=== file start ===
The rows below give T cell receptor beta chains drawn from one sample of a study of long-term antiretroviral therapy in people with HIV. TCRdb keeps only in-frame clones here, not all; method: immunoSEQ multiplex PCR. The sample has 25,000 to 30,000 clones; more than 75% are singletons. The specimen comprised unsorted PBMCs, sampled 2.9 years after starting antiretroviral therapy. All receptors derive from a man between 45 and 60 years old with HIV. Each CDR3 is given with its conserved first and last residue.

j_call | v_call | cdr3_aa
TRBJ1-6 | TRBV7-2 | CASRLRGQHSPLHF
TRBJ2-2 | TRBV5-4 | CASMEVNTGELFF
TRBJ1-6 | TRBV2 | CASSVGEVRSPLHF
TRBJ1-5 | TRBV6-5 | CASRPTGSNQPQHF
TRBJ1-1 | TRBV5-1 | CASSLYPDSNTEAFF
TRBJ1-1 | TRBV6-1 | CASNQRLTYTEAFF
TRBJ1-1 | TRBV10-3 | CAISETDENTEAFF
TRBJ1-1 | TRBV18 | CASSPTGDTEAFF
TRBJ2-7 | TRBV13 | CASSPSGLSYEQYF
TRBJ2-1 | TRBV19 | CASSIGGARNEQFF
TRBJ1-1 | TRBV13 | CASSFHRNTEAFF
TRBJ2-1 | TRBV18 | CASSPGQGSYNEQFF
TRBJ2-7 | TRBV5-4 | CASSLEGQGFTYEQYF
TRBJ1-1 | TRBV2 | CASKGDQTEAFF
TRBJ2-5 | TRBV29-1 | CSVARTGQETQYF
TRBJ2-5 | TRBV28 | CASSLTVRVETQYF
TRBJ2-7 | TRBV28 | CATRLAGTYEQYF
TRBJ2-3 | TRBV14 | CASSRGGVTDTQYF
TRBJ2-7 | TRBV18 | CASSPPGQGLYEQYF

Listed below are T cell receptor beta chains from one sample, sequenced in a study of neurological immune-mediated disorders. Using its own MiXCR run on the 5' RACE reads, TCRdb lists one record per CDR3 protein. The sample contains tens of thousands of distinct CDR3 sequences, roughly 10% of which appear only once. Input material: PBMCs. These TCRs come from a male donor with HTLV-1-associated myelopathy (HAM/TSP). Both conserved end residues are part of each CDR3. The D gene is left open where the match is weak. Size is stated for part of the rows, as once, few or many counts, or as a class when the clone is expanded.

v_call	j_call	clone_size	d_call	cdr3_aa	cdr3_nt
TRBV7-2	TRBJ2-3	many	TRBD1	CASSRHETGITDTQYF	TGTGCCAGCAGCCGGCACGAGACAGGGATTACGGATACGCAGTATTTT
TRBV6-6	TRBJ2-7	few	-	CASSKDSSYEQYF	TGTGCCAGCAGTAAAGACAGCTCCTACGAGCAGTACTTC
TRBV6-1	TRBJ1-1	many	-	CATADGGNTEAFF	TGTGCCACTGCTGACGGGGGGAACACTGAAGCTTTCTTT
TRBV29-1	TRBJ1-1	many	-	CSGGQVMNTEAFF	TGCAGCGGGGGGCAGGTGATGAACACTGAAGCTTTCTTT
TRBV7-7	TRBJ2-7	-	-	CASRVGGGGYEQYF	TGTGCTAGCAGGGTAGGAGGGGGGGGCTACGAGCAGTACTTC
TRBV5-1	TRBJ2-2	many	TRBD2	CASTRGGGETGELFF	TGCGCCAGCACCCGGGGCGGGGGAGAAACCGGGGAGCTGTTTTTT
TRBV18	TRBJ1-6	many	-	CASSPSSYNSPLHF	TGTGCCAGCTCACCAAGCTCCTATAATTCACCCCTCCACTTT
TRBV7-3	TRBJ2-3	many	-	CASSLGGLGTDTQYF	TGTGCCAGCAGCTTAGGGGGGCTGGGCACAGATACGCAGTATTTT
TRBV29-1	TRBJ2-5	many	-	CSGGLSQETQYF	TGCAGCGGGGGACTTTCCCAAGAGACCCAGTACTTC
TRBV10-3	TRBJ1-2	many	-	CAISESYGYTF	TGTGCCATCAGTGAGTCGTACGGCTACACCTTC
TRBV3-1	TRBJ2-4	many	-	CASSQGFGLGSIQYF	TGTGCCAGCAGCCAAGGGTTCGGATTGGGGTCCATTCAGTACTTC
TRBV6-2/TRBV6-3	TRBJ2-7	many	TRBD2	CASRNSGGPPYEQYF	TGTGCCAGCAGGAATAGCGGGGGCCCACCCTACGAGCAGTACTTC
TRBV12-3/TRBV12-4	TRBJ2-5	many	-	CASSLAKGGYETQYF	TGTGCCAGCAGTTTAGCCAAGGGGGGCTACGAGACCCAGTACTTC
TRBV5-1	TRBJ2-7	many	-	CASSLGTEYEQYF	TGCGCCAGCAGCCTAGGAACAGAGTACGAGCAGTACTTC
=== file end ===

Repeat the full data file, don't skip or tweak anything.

The rows below give T cell receptor beta chains drawn from one sample of a study of long-term antiretroviral therapy in people with HIV. TCRdb keeps only in-frame clones here, not all; method: immunoSEQ multiplex PCR. The sample has 25,000 to 30,000 clones; more than 75% are singletons. The specimen comprised unsorted PBMCs, sampled 2.9 years after starting antiretroviral therapy. All receptors derive from a man between 45 and 60 years old with HIV. Each CDR3 is given with its conserved first and last residue.

j_call | v_call | cdr3_aa
TRBJ1-6 | TRBV7-2 | CASRLRGQHSPLHF
TRBJ2-2 | TRBV5-4 | CASMEVNTGELFF
TRBJ1-6 | TRBV2 | CASSVGEVRSPLHF
TRBJ1-5 | TRBV6-5 | CASRPTGSNQPQHF
TRBJ1-1 | TRBV5-1 | CASSLYPDSNTEAFF
TRBJ1-1 | TRBV6-1 | CASNQRLTYTEAFF
TRBJ1-1 | TRBV10-3 | CAISETDENTEAFF
TRBJ1-1 | TRBV18 | CASSPTGDTEAFF
TRBJ2-7 | TRBV13 | CASSPSGLSYEQYF
TRBJ2-1 | TRBV19 | CASSIGGARNEQFF
TRBJ1-1 | TRBV13 | CASSFHRNTEAFF
TRBJ2-1 | TRBV18 | CASSPGQGSYNEQFF
TRBJ2-7 | TRBV5-4 | CASSLEGQGFTYEQYF
TRBJ1-1 | TRBV2 | CASKGDQTEAFF
TRBJ2-5 | TRBV29-1 | CSVARTGQETQYF
TRBJ2-5 | TRBV28 | CASSLTVRVETQYF
TRBJ2-7 | TRBV28 | CATRLAGTYEQYF
TRBJ2-3 | TRBV14 | CASSRGGVTDTQYF
TRBJ2-7 | TRBV18 | CASSPPGQGLYEQYF

Listed below are T cell receptor beta chains from one sample, sequenced in a study of neurological immune-mediated disorders. Using its own MiXCR run on the 5' RACE reads, TCRdb lists one record per CDR3 protein. The sample contains tens of thousands of distinct CDR3 sequences, roughly 10% of which appear only once. Input material: PBMCs. These TCRs come from a male donor with HTLV-1-associated myelopathy (HAM/TSP). Both conserved end residues are part of each CDR3. The D gene is left open where the match is weak. Size is stated for part of the rows, as once, few or many counts, or as a class when the clone is expanded.

v_call	j_call	clone_size	d_call	cdr3_aa	cdr3_nt
TRBV7-2	TRBJ2-3	many	TRBD1	CASSRHETGITDTQYF	TGTGCCAGCAGCCGGCACGAGACAGGGATTACGGATACGCAGTATTTT
TRBV6-6	TRBJ2-7	few	-	CASSKDSSYEQYF	TGTGCCAGCAGTAAAGACAGCTCCTACGAGCAGTACTTC
TRBV6-1	TRBJ1-1	many	-	CATADGGNTEAFF	TGTGCCACTGCTGACGGGGGGAACACTGAAGCTTTCTTT
TRBV29-1	TRBJ1-1	many	-	CSGGQVMNTEAFF	TGCAGCGGGGGGCAGGTGATGAACACTGAAGCTTTCTTT
TRBV7-7	TRBJ2-7	-	-	CASRVGGGGYEQYF	TGTGCTAGCAGGGTAGGAGGGGGGGGCTACGAGCAGTACTTC
TRBV5-1	TRBJ2-2	many	TRBD2	CASTRGGGETGELFF	TGCGCCAGCACCCGGGGCGGGGGAGAAACCGGGGAGCTGTTTTTT
TRBV18	TRBJ1-6	many	-	CASSPSSYNSPLHF	TGTGCCAGCTCACCAAGCTCCTATAATTCACCCCTCCACTTT
TRBV7-3	TRBJ2-3	many	-	CASSLGGLGTDTQYF	TGTGCCAGCAGCTTAGGGGGGCTGGGCACAGATACGCAGTATTTT
TRBV29-1	TRBJ2-5	many	-	CSGGLSQETQYF	TGCAGCGGGGGACTTTCCCAAGAGACCCAGTACTTC
TRBV10-3	TRBJ1-2	many	-	CAISESYGYTF	TGTGCCATCAGTGAGTCGTACGGCTACACCTTC
TRBV3-1	TRBJ2-4	many	-	CASSQGFGLGSIQYF	TGTGCCAGCAGCCAAGGGTTCGGATTGGGGTCCATTCAGTACTTC
TRBV6-2/TRBV6-3	TRBJ2-7	many	TRBD2	CASRNSGGPPYEQYF	TGTGCCAGCAGGAATAGCGGGGGCCCACCCTACGAGCAGTACTTC
TRBV12-3/TRBV12-4	TRBJ2-5	many	-	CASSLAKGGYETQYF	TGTGCCAGCAGTTTAGCCAAGGGGGGCTACGAGACCCAGTACTTC
TRBV5-1	TRBJ2-7	many	-	CASSLGTEYEQYF	TGCGCCAGCAGCCTAGGAACAGAGTACGAGCAGTACTTC